Monday, 31 August 2015

Rachel McKee's Fiery Death

Recently, I've been reviewing people and documents within my tree. Among those that I reviewed was Rachel Esther (McGinn) McKee, my great-great-grandmother Sarah Jane (McGinn) Meagher's sister. She had passed away on August 13, 1907 in Boston, aged 27.

I took another look at her death certificate and noticed something that I had not noticed prior. The cause of death for Rachel on her death certificate reads, "Multiple Burns of 1st & 2nd degrees (Accidental)." Also, she had passed away at the Boston City Hospital Relief Station. 

Wanting to know more, I inquired yesterday as to whether any articles about the circumstances surrounding Rachel's death existed. Sure enough, there were! Shirley from the Random Acts of Genealogical Kindess Facebook group sent me an article from the Boston Journal while Kate from the Massachusetts Genealogy Network Facebook group sent me an article from the Boston Herald.

Both articles featured a picture of Rachel, whom I did not have a picture of prior. What was nice about the article printed in the Boston Herald was that it gave a bit of detail about Rachel's early life. What's interesting about these two articles is that while they both detail the events surrounding Rachel's death, the account given in one article somewhat contradicts the account given in the other. 

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Boston Herald
Wednesday, August 14, 1907


Snap Match Sets Fire to Skirt of Mrs. Rachel McKee of East Boston.

   The fatal snap match claimed its first victim in a long time last evening, when Mrs. Rachel McKee, who as a girl was the belle of East Boston, died at the Relief Hospital as the result of stepping upon one at her home, 51 Maverick square. 
   Mrs. McKee stepped from her kitchen to the dining room at about 2:30 o'clock and struck the match with her heel. The flimsy material of which her skirt was made was transformed into a mass of flames. A light kimona which she wore also took fire.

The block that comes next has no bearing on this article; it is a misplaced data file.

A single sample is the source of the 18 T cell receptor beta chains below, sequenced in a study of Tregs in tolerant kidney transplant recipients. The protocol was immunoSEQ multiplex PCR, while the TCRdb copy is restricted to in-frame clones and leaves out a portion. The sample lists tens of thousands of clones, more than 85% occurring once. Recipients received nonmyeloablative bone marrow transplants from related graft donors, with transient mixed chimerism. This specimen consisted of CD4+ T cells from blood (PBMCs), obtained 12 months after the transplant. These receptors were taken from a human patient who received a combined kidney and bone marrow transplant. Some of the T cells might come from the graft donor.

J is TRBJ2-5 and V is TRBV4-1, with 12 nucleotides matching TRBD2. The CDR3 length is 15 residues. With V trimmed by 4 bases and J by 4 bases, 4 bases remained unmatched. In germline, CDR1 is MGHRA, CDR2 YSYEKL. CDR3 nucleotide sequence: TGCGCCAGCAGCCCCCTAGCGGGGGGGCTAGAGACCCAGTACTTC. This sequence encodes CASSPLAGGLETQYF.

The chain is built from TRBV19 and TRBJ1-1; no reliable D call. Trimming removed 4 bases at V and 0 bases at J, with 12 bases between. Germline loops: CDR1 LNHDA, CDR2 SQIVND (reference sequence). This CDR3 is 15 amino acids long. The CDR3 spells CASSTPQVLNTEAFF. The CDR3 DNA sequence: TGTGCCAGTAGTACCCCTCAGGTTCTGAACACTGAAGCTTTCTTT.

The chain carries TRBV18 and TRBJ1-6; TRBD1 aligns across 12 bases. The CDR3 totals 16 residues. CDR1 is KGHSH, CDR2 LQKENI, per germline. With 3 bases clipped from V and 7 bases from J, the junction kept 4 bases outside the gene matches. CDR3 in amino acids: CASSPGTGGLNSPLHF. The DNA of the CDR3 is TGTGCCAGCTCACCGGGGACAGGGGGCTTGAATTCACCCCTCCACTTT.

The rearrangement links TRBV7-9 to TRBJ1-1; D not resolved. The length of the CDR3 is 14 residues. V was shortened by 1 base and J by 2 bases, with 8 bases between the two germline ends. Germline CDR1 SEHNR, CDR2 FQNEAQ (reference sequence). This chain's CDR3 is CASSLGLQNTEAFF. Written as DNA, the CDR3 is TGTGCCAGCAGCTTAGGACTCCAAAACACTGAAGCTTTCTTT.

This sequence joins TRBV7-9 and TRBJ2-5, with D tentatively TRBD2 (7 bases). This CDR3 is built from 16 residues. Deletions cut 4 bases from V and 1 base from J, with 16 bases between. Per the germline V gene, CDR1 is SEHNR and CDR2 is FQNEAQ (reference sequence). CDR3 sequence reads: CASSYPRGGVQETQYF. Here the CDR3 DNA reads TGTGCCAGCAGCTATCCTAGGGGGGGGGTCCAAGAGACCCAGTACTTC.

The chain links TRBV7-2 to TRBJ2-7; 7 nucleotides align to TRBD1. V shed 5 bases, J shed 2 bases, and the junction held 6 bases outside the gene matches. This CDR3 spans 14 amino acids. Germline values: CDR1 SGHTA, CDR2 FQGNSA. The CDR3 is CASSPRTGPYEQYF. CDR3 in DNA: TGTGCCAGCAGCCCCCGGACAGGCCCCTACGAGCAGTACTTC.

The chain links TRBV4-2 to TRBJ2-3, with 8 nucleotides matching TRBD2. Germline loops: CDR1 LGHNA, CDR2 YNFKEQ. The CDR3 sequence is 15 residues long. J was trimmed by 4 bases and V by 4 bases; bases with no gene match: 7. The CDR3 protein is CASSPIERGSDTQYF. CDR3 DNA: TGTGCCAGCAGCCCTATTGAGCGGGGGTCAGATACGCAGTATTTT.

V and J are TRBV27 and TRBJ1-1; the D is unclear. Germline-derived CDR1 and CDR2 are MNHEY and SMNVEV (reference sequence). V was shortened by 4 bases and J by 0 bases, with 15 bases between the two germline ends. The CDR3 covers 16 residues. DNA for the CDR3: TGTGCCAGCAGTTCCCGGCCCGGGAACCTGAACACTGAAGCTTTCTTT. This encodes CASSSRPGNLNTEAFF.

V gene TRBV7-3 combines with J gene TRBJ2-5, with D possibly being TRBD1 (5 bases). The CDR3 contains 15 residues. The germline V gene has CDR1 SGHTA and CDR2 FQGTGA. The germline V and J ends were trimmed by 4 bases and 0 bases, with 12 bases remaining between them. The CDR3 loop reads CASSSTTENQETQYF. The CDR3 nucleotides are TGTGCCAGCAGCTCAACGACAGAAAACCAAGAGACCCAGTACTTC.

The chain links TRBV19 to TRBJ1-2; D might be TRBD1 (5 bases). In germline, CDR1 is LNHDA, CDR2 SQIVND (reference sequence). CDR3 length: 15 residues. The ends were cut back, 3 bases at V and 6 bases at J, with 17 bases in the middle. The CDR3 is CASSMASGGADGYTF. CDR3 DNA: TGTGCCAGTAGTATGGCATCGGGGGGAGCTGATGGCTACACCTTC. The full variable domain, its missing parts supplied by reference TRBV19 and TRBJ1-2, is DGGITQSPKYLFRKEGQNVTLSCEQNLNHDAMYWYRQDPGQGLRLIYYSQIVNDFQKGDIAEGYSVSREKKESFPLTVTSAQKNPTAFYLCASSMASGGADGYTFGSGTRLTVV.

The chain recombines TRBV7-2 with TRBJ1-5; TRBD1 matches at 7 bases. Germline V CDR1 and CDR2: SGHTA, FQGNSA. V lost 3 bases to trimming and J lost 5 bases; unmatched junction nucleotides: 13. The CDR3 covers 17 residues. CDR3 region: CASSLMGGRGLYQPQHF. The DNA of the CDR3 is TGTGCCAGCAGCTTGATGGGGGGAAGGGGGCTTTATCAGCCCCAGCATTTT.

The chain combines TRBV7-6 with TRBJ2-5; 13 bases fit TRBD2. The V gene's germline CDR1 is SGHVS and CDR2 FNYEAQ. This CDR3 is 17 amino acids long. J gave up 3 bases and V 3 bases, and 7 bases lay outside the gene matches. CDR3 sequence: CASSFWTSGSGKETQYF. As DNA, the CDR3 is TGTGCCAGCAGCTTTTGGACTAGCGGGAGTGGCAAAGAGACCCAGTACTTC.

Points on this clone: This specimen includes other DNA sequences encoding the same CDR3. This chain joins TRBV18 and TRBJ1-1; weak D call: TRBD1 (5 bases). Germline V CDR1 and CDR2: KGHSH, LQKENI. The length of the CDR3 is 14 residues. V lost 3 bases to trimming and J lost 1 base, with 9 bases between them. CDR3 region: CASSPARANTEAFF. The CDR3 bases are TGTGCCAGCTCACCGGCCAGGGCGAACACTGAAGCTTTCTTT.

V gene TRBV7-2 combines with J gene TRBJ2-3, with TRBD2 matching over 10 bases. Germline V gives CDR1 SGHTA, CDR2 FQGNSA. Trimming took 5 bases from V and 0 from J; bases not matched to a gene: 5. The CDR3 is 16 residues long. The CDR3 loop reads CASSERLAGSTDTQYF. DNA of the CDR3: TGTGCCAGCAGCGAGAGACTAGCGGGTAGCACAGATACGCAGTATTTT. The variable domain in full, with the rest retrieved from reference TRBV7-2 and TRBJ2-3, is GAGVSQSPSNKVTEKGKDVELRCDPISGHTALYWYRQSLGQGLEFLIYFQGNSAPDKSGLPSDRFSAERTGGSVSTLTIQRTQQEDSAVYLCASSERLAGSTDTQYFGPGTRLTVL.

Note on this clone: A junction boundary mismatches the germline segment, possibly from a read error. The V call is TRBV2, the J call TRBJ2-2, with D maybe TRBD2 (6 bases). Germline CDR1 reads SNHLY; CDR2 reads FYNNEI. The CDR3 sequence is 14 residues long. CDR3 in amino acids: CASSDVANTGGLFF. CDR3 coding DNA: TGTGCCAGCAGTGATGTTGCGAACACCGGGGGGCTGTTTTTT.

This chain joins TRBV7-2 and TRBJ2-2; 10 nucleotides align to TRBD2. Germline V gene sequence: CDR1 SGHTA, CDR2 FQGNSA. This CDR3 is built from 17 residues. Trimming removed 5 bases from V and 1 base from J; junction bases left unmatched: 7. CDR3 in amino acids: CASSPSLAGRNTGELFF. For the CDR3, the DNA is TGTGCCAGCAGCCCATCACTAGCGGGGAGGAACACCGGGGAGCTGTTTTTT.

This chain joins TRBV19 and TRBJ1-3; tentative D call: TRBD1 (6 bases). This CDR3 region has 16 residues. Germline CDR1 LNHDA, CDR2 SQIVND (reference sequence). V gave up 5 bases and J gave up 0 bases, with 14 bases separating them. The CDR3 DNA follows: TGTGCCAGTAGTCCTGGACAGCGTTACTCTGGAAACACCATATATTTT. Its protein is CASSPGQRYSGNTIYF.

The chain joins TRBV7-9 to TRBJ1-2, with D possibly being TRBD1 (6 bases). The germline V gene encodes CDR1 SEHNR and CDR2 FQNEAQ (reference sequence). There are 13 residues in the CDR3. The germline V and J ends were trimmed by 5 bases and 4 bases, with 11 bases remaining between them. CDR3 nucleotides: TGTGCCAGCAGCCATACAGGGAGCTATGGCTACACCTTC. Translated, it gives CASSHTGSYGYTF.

Her screams brought Mrs. Phillip McLaughlin, who lives on the floor beneath, up the stairs. Mrs. McLaughlin seized a quilt from the bed in an adjoining room and rushing into the dining room threw it about the flame-enshrouded woman.
   She fought desperately to quench the fire, and in her efforts her own clothing was ignited. She was terribly burned about the face and arms and her face and hair were scorched. 
   Edward Martineau, a plumber with a shop on the ground floor of the building, came to her assistance. Later she was taken to the Relief Hospital. 
   At that institution Mrs. McKee suffered until just before 7 o'clock, when her pain ceased long enough for her to talk with her husband, Frank McKee. A few minutes afterward she died.

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Boston Journal
Wednesday, August 14, 1907

Woman Steps On Match And Is Burned To Death

   Mrs. Rachel A. McKee, the wife of Frank W. McKee of 51 Maverick square, East Boston, was burned so badly at her home yesterday afternoon that she died early last evening at the Relief Hospital. 
   The McKees live on the top floor of the three-storied brick dwelling house at the above address. No one was in the house at the time of the accident except Mrs. McKee and Mrs. Philip McLaughlin, who lives on the second floor. Mrs. McLaughlin told a Journal reporter that she heard screams from Mrs. McKee's apartment, and running upstairs saw Mrs. McKee enveloped in flames. Mrs. McLaughlin got a mat and did her best to extinguish the flames, but the kimona that Mrs. McKee wore had been burned from her body. Mrs. McKee ran down the stairs into the street, and some men who were passing secured a blanket from the undertaking establishment of Michael J. Kelly and wrapped it about the woman, whose clothes had been burned from her body. Oils were also procured from the undertaker's, and the woman, who was conscious, was made as comfortable as possible. A plumber next door, Edward Martineau, called the police on his phone, and the ambulance took the unfortunate woman to the Relief Hospital. 
   The police report has it that the woman was lying on a couch when she was burned, and that the couch was the only article of furniture burned in the room, but the woman told her husband a few minutes before she died that she stepped on a match and the match ignited her komona.

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Copyright © 2015, David J. McRae


  1. Interesting. I wonder if she was smoking on the couch and told the match story to cover it up?

    1. Hmm. Never thought of that. Interesting theory.